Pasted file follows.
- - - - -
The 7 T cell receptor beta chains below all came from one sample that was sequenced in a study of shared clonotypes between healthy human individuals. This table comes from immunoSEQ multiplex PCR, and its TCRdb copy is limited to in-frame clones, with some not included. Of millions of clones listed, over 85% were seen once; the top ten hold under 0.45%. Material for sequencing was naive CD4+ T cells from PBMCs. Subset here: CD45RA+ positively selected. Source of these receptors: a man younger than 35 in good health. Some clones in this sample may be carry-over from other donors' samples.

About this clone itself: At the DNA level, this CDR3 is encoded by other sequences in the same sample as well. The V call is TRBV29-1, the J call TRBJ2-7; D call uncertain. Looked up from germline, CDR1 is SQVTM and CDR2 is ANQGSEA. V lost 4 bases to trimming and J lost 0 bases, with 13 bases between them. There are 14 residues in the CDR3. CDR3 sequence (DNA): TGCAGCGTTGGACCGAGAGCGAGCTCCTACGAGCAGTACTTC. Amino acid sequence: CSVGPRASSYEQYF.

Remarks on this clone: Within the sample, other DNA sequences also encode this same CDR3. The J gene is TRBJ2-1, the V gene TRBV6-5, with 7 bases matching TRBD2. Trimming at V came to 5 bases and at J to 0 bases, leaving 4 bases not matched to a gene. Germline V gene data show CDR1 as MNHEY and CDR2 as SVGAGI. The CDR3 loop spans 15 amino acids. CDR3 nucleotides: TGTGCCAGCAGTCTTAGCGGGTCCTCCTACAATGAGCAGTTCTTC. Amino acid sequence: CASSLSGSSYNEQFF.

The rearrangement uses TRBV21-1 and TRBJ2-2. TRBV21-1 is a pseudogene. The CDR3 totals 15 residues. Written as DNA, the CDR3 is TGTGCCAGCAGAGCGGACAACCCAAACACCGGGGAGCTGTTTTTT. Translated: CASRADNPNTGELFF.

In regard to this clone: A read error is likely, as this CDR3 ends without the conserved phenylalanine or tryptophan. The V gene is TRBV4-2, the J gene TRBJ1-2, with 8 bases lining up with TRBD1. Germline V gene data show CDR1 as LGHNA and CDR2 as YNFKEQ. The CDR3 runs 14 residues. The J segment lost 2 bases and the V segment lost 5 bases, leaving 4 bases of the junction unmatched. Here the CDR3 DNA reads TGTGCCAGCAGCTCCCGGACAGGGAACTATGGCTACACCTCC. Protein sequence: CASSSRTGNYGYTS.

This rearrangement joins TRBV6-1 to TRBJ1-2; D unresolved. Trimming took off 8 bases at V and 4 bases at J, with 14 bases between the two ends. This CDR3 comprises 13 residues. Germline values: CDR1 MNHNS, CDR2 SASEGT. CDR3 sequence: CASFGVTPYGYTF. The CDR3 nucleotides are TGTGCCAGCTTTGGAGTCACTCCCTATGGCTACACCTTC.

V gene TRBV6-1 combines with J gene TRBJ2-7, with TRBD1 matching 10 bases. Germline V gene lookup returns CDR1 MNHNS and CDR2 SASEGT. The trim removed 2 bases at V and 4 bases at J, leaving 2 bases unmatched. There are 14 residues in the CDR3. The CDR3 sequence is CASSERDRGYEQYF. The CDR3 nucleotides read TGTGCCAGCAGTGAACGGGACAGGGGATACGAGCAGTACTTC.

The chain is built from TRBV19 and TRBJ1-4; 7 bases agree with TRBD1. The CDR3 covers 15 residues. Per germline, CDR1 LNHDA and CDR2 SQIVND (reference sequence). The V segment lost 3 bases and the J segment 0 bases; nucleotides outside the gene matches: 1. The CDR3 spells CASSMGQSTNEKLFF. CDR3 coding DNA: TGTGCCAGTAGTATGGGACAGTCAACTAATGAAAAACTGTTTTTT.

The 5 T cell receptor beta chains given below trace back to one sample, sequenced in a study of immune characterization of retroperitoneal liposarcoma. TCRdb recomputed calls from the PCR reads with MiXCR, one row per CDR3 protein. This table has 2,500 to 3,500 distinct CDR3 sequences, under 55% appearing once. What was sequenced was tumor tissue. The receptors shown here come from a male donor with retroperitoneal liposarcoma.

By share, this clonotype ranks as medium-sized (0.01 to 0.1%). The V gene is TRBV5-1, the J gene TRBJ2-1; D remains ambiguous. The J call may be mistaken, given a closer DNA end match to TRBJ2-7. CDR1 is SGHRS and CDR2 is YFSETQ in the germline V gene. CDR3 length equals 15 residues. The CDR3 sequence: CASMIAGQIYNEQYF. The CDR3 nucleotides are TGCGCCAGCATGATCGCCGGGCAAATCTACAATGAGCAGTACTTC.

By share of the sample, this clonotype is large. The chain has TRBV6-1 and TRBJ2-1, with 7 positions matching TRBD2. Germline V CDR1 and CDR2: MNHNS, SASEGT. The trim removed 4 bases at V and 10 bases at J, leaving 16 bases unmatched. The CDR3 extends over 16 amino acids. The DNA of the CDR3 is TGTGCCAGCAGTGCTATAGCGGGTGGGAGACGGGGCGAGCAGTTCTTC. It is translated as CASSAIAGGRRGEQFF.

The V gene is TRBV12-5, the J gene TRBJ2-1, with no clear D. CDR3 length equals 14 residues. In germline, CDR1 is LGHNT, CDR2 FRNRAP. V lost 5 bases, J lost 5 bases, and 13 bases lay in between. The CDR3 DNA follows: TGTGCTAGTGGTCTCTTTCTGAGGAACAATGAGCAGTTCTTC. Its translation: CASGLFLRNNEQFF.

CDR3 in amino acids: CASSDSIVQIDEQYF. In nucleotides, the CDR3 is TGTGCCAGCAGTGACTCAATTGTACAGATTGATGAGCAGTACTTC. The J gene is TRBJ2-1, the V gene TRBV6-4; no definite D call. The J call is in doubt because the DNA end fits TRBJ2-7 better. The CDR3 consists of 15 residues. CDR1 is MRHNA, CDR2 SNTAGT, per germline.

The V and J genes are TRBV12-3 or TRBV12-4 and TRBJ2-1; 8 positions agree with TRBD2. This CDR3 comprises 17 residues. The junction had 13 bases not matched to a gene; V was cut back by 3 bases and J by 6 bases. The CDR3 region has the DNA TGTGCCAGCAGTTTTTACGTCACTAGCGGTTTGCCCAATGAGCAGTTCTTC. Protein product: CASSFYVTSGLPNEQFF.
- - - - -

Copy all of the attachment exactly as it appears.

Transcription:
The 7 T cell receptor beta chains below all came from one sample that was sequenced in a study of shared clonotypes between healthy human individuals. This table comes from immunoSEQ multiplex PCR, and its TCRdb copy is limited to in-frame clones, with some not included. Of millions of clones listed, over 85% were seen once; the top ten hold under 0.45%. Material for sequencing was naive CD4+ T cells from PBMCs. Subset here: CD45RA+ positively selected. Source of these receptors: a man younger than 35 in good health. Some clones in this sample may be carry-over from other donors' samples.

About this clone itself: At the DNA level, this CDR3 is encoded by other sequences in the same sample as well. The V call is TRBV29-1, the J call TRBJ2-7; D call uncertain. Looked up from germline, CDR1 is SQVTM and CDR2 is ANQGSEA. V lost 4 bases to trimming and J lost 0 bases, with 13 bases between them. There are 14 residues in the CDR3. CDR3 sequence (DNA): TGCAGCGTTGGACCGAGAGCGAGCTCCTACGAGCAGTACTTC. Amino acid sequence: CSVGPRASSYEQYF.

Remarks on this clone: Within the sample, other DNA sequences also encode this same CDR3. The J gene is TRBJ2-1, the V gene TRBV6-5, with 7 bases matching TRBD2. Trimming at V came to 5 bases and at J to 0 bases, leaving 4 bases not matched to a gene. Germline V gene data show CDR1 as MNHEY and CDR2 as SVGAGI. The CDR3 loop spans 15 amino acids. CDR3 nucleotides: TGTGCCAGCAGTCTTAGCGGGTCCTCCTACAATGAGCAGTTCTTC. Amino acid sequence: CASSLSGSSYNEQFF.

The rearrangement uses TRBV21-1 and TRBJ2-2. TRBV21-1 is a pseudogene. The CDR3 totals 15 residues. Written as DNA, the CDR3 is TGTGCCAGCAGAGCGGACAACCCAAACACCGGGGAGCTGTTTTTT. Translated: CASRADNPNTGELFF.

In regard to this clone: A read error is likely, as this CDR3 ends without the conserved phenylalanine or tryptophan. The V gene is TRBV4-2, the J gene TRBJ1-2, with 8 bases lining up with TRBD1. Germline V gene data show CDR1 as LGHNA and CDR2 as YNFKEQ. The CDR3 runs 14 residues. The J segment lost 2 bases and the V segment lost 5 bases, leaving 4 bases of the junction unmatched. Here the CDR3 DNA reads TGTGCCAGCAGCTCCCGGACAGGGAACTATGGCTACACCTCC. Protein sequence: CASSSRTGNYGYTS.

This rearrangement joins TRBV6-1 to TRBJ1-2; D unresolved. Trimming took off 8 bases at V and 4 bases at J, with 14 bases between the two ends. This CDR3 comprises 13 residues. Germline values: CDR1 MNHNS, CDR2 SASEGT. CDR3 sequence: CASFGVTPYGYTF. The CDR3 nucleotides are TGTGCCAGCTTTGGAGTCACTCCCTATGGCTACACCTTC.

V gene TRBV6-1 combines with J gene TRBJ2-7, with TRBD1 matching 10 bases. Germline V gene lookup returns CDR1 MNHNS and CDR2 SASEGT. The trim removed 2 bases at V and 4 bases at J, leaving 2 bases unmatched. There are 14 residues in the CDR3. The CDR3 sequence is CASSERDRGYEQYF. The CDR3 nucleotides read TGTGCCAGCAGTGAACGGGACAGGGGATACGAGCAGTACTTC.

The chain is built from TRBV19 and TRBJ1-4; 7 bases agree with TRBD1. The CDR3 covers 15 residues. Per germline, CDR1 LNHDA and CDR2 SQIVND (reference sequence). The V segment lost 3 bases and the J segment 0 bases; nucleotides outside the gene matches: 1. The CDR3 spells CASSMGQSTNEKLFF. CDR3 coding DNA: TGTGCCAGTAGTATGGGACAGTCAACTAATGAAAAACTGTTTTTT.

The 5 T cell receptor beta chains given below trace back to one sample, sequenced in a study of immune characterization of retroperitoneal liposarcoma. TCRdb recomputed calls from the PCR reads with MiXCR, one row per CDR3 protein. This table has 2,500 to 3,500 distinct CDR3 sequences, under 55% appearing once. What was sequenced was tumor tissue. The receptors shown here come from a male donor with retroperitoneal liposarcoma.

By share, this clonotype ranks as medium-sized (0.01 to 0.1%). The V gene is TRBV5-1, the J gene TRBJ2-1; D remains ambiguous. The J call may be mistaken, given a closer DNA end match to TRBJ2-7. CDR1 is SGHRS and CDR2 is YFSETQ in the germline V gene. CDR3 length equals 15 residues. The CDR3 sequence: CASMIAGQIYNEQYF. The CDR3 nucleotides are TGCGCCAGCATGATCGCCGGGCAAATCTACAATGAGCAGTACTTC.

By share of the sample, this clonotype is large. The chain has TRBV6-1 and TRBJ2-1, with 7 positions matching TRBD2. Germline V CDR1 and CDR2: MNHNS, SASEGT. The trim removed 4 bases at V and 10 bases at J, leaving 16 bases unmatched. The CDR3 extends over 16 amino acids. The DNA of the CDR3 is TGTGCCAGCAGTGCTATAGCGGGTGGGAGACGGGGCGAGCAGTTCTTC. It is translated as CASSAIAGGRRGEQFF.

The V gene is TRBV12-5, the J gene TRBJ2-1, with no clear D. CDR3 length equals 14 residues. In germline, CDR1 is LGHNT, CDR2 FRNRAP. V lost 5 bases, J lost 5 bases, and 13 bases lay in between. The CDR3 DNA follows: TGTGCTAGTGGTCTCTTTCTGAGGAACAATGAGCAGTTCTTC. Its translation: CASGLFLRNNEQFF.

CDR3 in amino acids: CASSDSIVQIDEQYF. In nucleotides, the CDR3 is TGTGCCAGCAGTGACTCAATTGTACAGATTGATGAGCAGTACTTC. The J gene is TRBJ2-1, the V gene TRBV6-4; no definite D call. The J call is in doubt because the DNA end fits TRBJ2-7 better. The CDR3 consists of 15 residues. CDR1 is MRHNA, CDR2 SNTAGT, per germline.

The V and J genes are TRBV12-3 or TRBV12-4 and TRBJ2-1; 8 positions agree with TRBD2. This CDR3 comprises 17 residues. The junction had 13 bases not matched to a gene; V was cut back by 3 bases and J by 6 bases. The CDR3 region has the DNA TGTGCCAGCAGTTTTTACGTCACTAGCGGTTTGCCCAATGAGCAGTTCTTC. Protein product: CASSFYVTSGLPNEQFF.